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ECIDA expects sale of Synacor stock to bolster development

by bokeefe
Sun, Sep 2nd 2012 12:00 am

Updated: September 2, 2012, 8:31 AM

The Erie County Industrial Development Agency is selling its shares of Synacor stock, several months after the Buffalo-based Internet content provider went public.

Synacor's stock has been selling in the $8 per share range on Nasdaq. If the price stays consistent, the sale of the ECIDA's shares should generate about $3.5 million to $4 million.

Andrew Schoeppich, the ECIDA's chief financial officer, said proceeds of the sale would go toward economic development purposes by the agency, but would not be restricted to a specific use.

The agency expects to sell 50,000 to 100,000 shares per week, a pace that it does not expect to dramatically affect the company's stock price. The process should be completed within about eight weeks.

The ECIDA invested in Synacor in 2003, 2004 and 2007 as part of the agency's venture capital investment program, which is designed to help emerging Buffalo Niagara companies grow. That type of capital is often difficult for early-stage companies to obtain, Schoeppich said.

The ECIDA's sale of the stock was spurred by Synacor's conversion to a publicly traded company, he said. "Once it goes public, there's no real reason to hold it."

Synacor's initial public offering took place in February, with the company's chief executive officer, Ron Frankel, on hand at Nasdaq in New York City for the occasion. While Synacor sold 6.8 million shares that day, the shares sold for $5 apiece, rather than the hoped-for $10 to $12 range. Synacor's share price climbed over the summer, before settling into the $8 range lately.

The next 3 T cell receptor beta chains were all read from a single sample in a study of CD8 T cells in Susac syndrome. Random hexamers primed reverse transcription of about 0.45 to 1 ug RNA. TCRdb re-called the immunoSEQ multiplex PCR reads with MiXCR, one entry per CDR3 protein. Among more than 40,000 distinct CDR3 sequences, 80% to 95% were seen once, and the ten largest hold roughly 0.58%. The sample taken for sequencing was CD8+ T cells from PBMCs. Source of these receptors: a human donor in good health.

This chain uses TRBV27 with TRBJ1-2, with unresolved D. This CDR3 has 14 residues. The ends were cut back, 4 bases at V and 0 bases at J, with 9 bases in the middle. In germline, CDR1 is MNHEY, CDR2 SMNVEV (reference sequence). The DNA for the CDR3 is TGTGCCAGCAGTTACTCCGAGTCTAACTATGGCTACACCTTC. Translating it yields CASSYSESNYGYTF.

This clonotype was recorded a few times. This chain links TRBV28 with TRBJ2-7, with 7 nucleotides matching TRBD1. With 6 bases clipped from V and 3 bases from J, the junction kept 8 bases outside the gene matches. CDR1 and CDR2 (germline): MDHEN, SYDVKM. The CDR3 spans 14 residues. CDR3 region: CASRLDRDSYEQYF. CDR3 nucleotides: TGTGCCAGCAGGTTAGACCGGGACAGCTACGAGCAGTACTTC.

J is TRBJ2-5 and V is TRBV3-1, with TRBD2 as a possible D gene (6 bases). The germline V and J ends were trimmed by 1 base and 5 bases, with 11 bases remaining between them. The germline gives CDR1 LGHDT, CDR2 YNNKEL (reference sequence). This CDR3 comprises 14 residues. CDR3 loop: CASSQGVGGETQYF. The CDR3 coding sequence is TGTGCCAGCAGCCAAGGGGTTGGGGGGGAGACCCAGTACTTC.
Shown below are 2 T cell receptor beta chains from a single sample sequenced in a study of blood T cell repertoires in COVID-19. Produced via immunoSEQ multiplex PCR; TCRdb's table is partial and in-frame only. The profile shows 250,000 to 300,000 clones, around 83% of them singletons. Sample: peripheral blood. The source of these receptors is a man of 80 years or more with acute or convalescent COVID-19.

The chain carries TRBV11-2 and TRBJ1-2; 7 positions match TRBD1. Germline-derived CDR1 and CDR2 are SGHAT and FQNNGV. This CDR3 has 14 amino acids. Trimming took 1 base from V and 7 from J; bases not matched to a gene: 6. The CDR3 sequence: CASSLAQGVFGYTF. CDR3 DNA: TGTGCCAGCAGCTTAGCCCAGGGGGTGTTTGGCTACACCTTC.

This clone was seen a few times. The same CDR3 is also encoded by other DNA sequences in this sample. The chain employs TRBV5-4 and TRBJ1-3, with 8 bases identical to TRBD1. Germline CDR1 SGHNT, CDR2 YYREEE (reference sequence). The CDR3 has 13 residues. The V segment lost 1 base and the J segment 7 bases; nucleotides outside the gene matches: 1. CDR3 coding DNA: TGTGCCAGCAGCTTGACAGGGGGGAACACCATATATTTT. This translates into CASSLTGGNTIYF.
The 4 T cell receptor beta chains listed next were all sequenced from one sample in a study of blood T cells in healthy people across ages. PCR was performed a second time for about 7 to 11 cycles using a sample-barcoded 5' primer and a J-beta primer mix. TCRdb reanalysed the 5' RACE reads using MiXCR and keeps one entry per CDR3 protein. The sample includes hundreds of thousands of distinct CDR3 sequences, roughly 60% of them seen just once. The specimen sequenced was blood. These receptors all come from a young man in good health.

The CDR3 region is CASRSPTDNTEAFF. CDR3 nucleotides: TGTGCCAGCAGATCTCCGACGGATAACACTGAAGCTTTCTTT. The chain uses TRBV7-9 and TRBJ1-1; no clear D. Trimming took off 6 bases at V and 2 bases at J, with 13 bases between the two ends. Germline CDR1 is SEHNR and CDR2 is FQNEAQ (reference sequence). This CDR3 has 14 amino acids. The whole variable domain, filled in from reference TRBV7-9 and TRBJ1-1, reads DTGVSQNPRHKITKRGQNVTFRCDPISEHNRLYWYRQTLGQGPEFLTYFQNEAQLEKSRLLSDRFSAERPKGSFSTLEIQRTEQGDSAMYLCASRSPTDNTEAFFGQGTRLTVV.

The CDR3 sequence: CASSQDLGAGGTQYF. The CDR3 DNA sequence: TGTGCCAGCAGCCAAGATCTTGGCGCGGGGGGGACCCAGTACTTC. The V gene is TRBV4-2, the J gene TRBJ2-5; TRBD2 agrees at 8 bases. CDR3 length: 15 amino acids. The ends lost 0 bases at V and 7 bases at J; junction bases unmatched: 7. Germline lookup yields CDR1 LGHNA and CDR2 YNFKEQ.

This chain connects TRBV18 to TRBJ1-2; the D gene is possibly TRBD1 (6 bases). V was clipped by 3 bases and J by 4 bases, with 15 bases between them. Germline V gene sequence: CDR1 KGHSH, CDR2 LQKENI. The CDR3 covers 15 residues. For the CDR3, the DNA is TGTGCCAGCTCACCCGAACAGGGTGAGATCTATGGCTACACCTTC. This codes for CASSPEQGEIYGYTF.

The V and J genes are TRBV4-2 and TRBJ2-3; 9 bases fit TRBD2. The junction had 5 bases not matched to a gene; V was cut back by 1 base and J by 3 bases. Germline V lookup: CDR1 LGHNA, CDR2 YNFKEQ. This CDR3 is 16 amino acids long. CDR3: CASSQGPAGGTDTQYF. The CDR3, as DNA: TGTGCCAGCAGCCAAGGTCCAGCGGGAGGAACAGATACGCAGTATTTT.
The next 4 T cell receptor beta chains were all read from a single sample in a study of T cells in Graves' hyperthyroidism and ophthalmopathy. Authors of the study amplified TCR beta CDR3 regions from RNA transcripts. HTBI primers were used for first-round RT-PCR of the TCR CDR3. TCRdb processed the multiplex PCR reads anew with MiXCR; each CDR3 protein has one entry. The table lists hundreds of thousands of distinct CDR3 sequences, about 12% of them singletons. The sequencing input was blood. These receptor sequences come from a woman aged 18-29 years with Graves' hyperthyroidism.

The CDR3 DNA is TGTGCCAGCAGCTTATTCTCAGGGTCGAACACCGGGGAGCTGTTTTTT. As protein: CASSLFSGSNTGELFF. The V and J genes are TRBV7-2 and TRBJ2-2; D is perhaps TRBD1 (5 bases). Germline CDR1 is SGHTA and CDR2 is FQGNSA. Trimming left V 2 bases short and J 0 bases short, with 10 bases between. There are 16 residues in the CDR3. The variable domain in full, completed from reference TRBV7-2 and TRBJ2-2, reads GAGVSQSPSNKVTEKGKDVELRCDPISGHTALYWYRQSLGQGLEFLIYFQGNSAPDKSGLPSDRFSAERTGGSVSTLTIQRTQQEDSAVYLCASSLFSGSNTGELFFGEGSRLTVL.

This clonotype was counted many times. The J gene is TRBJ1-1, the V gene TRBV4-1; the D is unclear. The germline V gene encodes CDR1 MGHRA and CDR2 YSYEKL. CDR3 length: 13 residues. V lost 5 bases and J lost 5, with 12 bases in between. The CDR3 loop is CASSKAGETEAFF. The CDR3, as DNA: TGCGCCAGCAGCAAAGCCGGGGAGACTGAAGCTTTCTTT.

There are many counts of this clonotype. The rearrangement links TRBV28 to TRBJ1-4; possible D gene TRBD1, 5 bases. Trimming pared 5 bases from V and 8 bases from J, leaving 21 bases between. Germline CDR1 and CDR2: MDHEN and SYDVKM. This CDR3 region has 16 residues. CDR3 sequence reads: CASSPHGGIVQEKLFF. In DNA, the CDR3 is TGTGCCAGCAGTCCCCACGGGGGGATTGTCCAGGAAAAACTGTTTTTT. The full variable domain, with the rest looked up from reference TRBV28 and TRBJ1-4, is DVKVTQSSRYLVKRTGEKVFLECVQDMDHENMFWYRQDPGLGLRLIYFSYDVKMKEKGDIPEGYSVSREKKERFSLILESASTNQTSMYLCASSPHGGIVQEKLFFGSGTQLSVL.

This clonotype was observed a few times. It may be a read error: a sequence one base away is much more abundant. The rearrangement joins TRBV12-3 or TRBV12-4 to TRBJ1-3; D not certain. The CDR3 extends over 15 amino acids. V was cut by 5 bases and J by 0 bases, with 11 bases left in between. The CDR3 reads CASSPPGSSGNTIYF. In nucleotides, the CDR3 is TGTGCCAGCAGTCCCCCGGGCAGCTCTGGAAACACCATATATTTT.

The "lock-up period" connected to the IPO expired this month, enabling the ECIDA and similar shareholders to begin selling their shares.

Earlier this month, three different investment banks contacted the ECIDA to explore the idea of conducting a single "block trade" of all 538,461 shares of the agency's Synacor stock. The agency instead chose to sell the shares through a series of open-market trades.

Schoeppich said the block trade method would have had drawbacks. It would be at a lower price than the open-market price and would incur commission costs that would be paid to the investment bank. The agency also would have to go through a time-consuming process to select an investment bank, and the block-trade method would be riskier, since the price would not be averaged out over a series of sales.

Al Culliton, the ECIDA's chief operating officer, said the agency's staff and board have been talking about reviving the agency's venture capital investment program, which has been largely inactive in the past few years. "There is clearly a need for it" among area companies, he said.

Various studies have pointed to a need for more venture capital investing in the region to help emerging companies born in the Buffalo area to establish themselves and create jobs.

Culliton said the ECIDA is presently invested in about 14 area companies, including Kinex. But he said most of the companies the agency has invested in have not demonstrated much real growth in value, either because they are young or because they have not worked out as planned.

Even with that mixed record, Culliton said he sees value in additional venture capital investing, to give more companies an opportunity to break through. Venture capital investing by its nature is hit or miss, so the success rate varies, he said. "It's not like a lending operation where you collect interest from everyone," he said.



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